Because Dave is an online-ordained minister of the Church of Spiritual Humanism, a justice of the peace, and Steve’s brother, he was chosen to orchestrate events, whatever those events might be.  After Ava changed into a pale blue princess gown and donned long pink gloves with the help of two young courtiers enlisted at the playground, Dave rose to chorale our attention. 

Until he spoke, we were scattered, small groups on blankets facing this way and that, but when Dave began to speak, we naturally formed a circle, a circle of love.  Deb and Steve were the focus, at the head of the circle, but in a circle, actually, there is no head, so all the words spoken of lasting love and friendship were spoken for all of us, everyone in that circle. 

Steve’s white mane, Deb’s river of blond hair, a circle of sunglasses, a circle of soul-deep smiles that have beamed at each other and at these two people for most of those four decades.  There have been losses, hospitals, worry and nursing homes, but there’s been traying at Trinity, cheering at races, work at Eagle Hill, hunkering down for hurricanes, dancing at Captain Nick’s, trips home for the holidays, weddings, Trevor and Christopher’s concerts, strumming guitars, playing with Ava, and this shared weekend on the Block.  How does that translate into words?

We tried… with laughter, stories, tears, and hands to hearts.  We spoke of Steve and Deb’s love, their courage, their example, and their role in bringing us all together.  Dave, who accompanied Steve and Deb on most of their dates and followed Steve to high school, college, and Eagle Hill, relayed a dream in which Carolyn, our recently departed friend, told Dave “True love is a gift,” thus giving him his message for this day.  With great ceremony, Moo unwrapped her offering: an eggplant engraved with “Happy 40th Anniversary.”  Nelson unveiled a rock-solid symbol of love, a rock, in fact, found on the beach, shaped like a heart, and signed by each person in the circle.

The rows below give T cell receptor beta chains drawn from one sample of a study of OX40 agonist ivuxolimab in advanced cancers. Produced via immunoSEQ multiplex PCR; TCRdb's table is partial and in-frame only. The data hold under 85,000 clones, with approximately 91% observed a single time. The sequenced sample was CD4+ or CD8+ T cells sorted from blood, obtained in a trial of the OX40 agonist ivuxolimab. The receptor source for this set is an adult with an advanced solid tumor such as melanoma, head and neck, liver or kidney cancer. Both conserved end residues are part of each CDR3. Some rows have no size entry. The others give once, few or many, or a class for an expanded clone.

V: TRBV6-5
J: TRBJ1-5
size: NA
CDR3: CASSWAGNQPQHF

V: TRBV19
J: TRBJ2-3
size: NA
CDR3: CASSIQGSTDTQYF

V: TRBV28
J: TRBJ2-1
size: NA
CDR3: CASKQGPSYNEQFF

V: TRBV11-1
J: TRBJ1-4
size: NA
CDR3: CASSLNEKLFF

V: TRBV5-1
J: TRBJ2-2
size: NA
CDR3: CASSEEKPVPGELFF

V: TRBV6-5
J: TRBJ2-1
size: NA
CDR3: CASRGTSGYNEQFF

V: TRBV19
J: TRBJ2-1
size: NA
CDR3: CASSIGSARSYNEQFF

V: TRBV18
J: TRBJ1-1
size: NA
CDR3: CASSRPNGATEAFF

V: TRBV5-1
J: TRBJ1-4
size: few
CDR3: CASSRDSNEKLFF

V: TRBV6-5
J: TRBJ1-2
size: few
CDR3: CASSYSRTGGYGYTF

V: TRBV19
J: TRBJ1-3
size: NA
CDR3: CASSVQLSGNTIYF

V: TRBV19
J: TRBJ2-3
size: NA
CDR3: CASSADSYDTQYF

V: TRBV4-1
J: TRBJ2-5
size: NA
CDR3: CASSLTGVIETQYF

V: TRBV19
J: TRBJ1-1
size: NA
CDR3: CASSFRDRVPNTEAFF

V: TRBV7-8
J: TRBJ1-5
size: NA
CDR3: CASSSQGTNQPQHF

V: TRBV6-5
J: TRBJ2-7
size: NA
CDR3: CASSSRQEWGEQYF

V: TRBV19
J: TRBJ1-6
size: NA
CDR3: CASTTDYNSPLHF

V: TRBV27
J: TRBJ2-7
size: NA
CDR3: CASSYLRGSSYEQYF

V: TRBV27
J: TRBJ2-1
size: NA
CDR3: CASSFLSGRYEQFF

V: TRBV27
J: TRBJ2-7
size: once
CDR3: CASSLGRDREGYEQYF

Trevor waited until everyone else had said their piece, then mused aloud, “How do I say thank you for all the love and caring over the years?  How do I repay all the sporting events, girlfriend advice and all the hours you lost when I was late coming home (or would fail even to come home)? What can I give you for all the times you supported me in my triumphs, and provided a shoulder when there were losses? What present is there for all the times we just sat together and shared…whatever? How do I thank you for the guidance when I was unsure of my way, and your restraint to allow me to find it myself? You nurtured my growth, yet allowed me my independence. So… what gift is enough for two kickass parents?

The answer came to me today. And no box can hold it, no wrapping can cover it.  No store had it on a shelf. My gift is not to you, it is to my little girl. I promise to care for her the same way you did for me.
And someday, just maybe she'll say, ‘How can I thank you -- for all you've done for me?’
Hopefully I get the chance to tell her, ‘Don't thank me. Thank your Mimi and Poppy. Because I'm the product of their love.’”